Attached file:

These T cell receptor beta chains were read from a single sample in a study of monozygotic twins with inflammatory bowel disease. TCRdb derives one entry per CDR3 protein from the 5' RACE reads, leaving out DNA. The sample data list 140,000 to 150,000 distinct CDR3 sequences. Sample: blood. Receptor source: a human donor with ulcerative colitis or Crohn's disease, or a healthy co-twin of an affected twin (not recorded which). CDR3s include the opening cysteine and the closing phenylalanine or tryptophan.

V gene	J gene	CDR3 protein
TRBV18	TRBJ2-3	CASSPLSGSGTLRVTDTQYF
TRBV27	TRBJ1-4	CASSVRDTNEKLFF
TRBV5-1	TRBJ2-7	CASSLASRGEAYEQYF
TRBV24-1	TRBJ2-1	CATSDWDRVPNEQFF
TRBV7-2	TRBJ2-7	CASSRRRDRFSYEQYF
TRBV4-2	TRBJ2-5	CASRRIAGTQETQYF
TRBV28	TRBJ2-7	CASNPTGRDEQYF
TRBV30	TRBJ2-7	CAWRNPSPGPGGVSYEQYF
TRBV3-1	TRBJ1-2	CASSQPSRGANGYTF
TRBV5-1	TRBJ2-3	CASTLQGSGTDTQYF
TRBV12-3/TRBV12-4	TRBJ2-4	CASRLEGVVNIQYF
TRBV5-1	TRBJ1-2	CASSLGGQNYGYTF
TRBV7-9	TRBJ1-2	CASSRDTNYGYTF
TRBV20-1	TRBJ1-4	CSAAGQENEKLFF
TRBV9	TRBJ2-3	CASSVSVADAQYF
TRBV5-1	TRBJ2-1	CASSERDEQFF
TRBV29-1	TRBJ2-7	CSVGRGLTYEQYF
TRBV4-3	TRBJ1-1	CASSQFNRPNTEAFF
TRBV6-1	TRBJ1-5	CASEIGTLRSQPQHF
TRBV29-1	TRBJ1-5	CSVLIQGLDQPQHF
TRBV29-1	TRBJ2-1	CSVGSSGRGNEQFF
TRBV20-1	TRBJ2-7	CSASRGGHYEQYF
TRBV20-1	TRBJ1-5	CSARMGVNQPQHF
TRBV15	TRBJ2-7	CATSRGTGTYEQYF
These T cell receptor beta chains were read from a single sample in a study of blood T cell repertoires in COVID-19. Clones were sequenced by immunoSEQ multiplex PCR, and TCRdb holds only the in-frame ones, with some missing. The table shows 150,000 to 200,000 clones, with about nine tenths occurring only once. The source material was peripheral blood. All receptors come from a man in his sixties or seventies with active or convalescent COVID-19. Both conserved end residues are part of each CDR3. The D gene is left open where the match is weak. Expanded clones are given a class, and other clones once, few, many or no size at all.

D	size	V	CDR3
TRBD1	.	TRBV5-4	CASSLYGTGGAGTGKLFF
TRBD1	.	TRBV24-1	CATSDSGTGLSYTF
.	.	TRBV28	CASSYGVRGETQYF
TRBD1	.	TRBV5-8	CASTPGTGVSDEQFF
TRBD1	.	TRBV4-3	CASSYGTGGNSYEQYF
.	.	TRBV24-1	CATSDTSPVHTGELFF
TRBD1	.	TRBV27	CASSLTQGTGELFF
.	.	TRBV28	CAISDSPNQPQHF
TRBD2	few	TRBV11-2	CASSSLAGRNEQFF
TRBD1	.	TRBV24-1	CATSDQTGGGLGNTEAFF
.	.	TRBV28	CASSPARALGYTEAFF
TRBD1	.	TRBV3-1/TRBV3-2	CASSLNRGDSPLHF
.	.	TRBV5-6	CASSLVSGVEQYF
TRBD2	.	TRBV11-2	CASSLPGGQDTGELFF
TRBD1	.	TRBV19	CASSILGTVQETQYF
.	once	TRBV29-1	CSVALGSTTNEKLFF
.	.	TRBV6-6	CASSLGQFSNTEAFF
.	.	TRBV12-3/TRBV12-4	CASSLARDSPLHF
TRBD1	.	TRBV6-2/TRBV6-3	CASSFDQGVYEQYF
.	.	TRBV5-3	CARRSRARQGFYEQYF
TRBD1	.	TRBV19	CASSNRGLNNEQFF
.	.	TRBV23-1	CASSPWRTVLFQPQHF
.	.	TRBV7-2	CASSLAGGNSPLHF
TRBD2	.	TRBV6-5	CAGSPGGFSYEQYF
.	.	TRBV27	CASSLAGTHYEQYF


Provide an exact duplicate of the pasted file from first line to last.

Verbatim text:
These T cell receptor beta chains were read from a single sample in a study of monozygotic twins with inflammatory bowel disease. TCRdb derives one entry per CDR3 protein from the 5' RACE reads, leaving out DNA. The sample data list 140,000 to 150,000 distinct CDR3 sequences. Sample: blood. Receptor source: a human donor with ulcerative colitis or Crohn's disease, or a healthy co-twin of an affected twin (not recorded which). CDR3s include the opening cysteine and the closing phenylalanine or tryptophan.

V gene	J gene	CDR3 protein
TRBV18	TRBJ2-3	CASSPLSGSGTLRVTDTQYF
TRBV27	TRBJ1-4	CASSVRDTNEKLFF
TRBV5-1	TRBJ2-7	CASSLASRGEAYEQYF
TRBV24-1	TRBJ2-1	CATSDWDRVPNEQFF
TRBV7-2	TRBJ2-7	CASSRRRDRFSYEQYF
TRBV4-2	TRBJ2-5	CASRRIAGTQETQYF
TRBV28	TRBJ2-7	CASNPTGRDEQYF
TRBV30	TRBJ2-7	CAWRNPSPGPGGVSYEQYF
TRBV3-1	TRBJ1-2	CASSQPSRGANGYTF
TRBV5-1	TRBJ2-3	CASTLQGSGTDTQYF
TRBV12-3/TRBV12-4	TRBJ2-4	CASRLEGVVNIQYF
TRBV5-1	TRBJ1-2	CASSLGGQNYGYTF
TRBV7-9	TRBJ1-2	CASSRDTNYGYTF
TRBV20-1	TRBJ1-4	CSAAGQENEKLFF
TRBV9	TRBJ2-3	CASSVSVADAQYF
TRBV5-1	TRBJ2-1	CASSERDEQFF
TRBV29-1	TRBJ2-7	CSVGRGLTYEQYF
TRBV4-3	TRBJ1-1	CASSQFNRPNTEAFF
TRBV6-1	TRBJ1-5	CASEIGTLRSQPQHF
TRBV29-1	TRBJ1-5	CSVLIQGLDQPQHF
TRBV29-1	TRBJ2-1	CSVGSSGRGNEQFF
TRBV20-1	TRBJ2-7	CSASRGGHYEQYF
TRBV20-1	TRBJ1-5	CSARMGVNQPQHF
TRBV15	TRBJ2-7	CATSRGTGTYEQYF
These T cell receptor beta chains were read from a single sample in a study of blood T cell repertoires in COVID-19. Clones were sequenced by immunoSEQ multiplex PCR, and TCRdb holds only the in-frame ones, with some missing. The table shows 150,000 to 200,000 clones, with about nine tenths occurring only once. The source material was peripheral blood. All receptors come from a man in his sixties or seventies with active or convalescent COVID-19. Both conserved end residues are part of each CDR3. The D gene is left open where the match is weak. Expanded clones are given a class, and other clones once, few, many or no size at all.

D	size	V	CDR3
TRBD1	.	TRBV5-4	CASSLYGTGGAGTGKLFF
TRBD1	.	TRBV24-1	CATSDSGTGLSYTF
.	.	TRBV28	CASSYGVRGETQYF
TRBD1	.	TRBV5-8	CASTPGTGVSDEQFF
TRBD1	.	TRBV4-3	CASSYGTGGNSYEQYF
.	.	TRBV24-1	CATSDTSPVHTGELFF
TRBD1	.	TRBV27	CASSLTQGTGELFF
.	.	TRBV28	CAISDSPNQPQHF
TRBD2	few	TRBV11-2	CASSSLAGRNEQFF
TRBD1	.	TRBV24-1	CATSDQTGGGLGNTEAFF
.	.	TRBV28	CASSPARALGYTEAFF
TRBD1	.	TRBV3-1/TRBV3-2	CASSLNRGDSPLHF
.	.	TRBV5-6	CASSLVSGVEQYF
TRBD2	.	TRBV11-2	CASSLPGGQDTGELFF
TRBD1	.	TRBV19	CASSILGTVQETQYF
.	once	TRBV29-1	CSVALGSTTNEKLFF
.	.	TRBV6-6	CASSLGQFSNTEAFF
.	.	TRBV12-3/TRBV12-4	CASSLARDSPLHF
TRBD1	.	TRBV6-2/TRBV6-3	CASSFDQGVYEQYF
.	.	TRBV5-3	CARRSRARQGFYEQYF
TRBD1	.	TRBV19	CASSNRGLNNEQFF
.	.	TRBV23-1	CASSPWRTVLFQPQHF
.	.	TRBV7-2	CASSLAGGNSPLHF
TRBD2	.	TRBV6-5	CAGSPGGFSYEQYF
.	.	TRBV27	CASSLAGTHYEQYF